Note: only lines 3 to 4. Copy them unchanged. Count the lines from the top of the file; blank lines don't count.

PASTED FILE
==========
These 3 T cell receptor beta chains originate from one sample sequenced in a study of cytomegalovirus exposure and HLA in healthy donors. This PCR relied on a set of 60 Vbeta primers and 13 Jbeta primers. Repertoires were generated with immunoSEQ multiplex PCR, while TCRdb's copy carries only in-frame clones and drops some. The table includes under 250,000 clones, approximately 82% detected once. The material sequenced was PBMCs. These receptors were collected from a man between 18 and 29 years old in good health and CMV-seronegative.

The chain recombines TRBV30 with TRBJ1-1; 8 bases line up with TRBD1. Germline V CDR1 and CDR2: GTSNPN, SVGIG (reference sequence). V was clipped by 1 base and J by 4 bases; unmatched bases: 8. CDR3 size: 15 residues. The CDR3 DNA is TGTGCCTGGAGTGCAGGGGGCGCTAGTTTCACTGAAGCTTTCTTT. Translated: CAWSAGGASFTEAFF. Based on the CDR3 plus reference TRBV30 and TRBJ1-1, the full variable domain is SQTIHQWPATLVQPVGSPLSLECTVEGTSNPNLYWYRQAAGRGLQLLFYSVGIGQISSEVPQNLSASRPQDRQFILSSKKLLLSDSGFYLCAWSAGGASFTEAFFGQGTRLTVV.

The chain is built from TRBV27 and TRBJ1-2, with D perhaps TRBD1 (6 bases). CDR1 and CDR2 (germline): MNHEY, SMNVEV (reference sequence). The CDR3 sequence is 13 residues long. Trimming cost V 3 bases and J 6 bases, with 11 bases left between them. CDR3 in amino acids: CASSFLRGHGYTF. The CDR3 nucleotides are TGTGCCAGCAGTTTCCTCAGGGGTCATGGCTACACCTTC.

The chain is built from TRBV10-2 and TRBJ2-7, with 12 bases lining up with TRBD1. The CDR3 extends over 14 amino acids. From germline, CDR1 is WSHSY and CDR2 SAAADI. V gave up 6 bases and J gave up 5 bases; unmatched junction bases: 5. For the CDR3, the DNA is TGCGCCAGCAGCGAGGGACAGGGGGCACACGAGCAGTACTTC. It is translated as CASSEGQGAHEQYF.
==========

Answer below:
The chain is built from TRBV27 and TRBJ1-2, with D perhaps TRBD1 (6 bases). CDR1 and CDR2 (germline): MNHEY, SMNVEV (reference sequence). The CDR3 sequence is 13 residues long. Trimming cost V 3 bases and J 6 bases, with 11 bases left between them. CDR3 in amino acids: CASSFLRGHGYTF. The CDR3 nucleotides are TGTGCCAGCAGTTTCCTCAGGGGTCATGGCTACACCTTC.

The chain is built from TRBV10-2 and TRBJ2-7, with 12 bases lining up with TRBD1. The CDR3 extends over 14 amino acids. From germline, CDR1 is WSHSY and CDR2 SAAADI. V gave up 6 bases and J gave up 5 bases; unmatched junction bases: 5. For the CDR3, the DNA is TGCGCCAGCAGCGAGGGACAGGGGGCACACGAGCAGTACTTC. It is translated as CASSEGQGAHEQYF.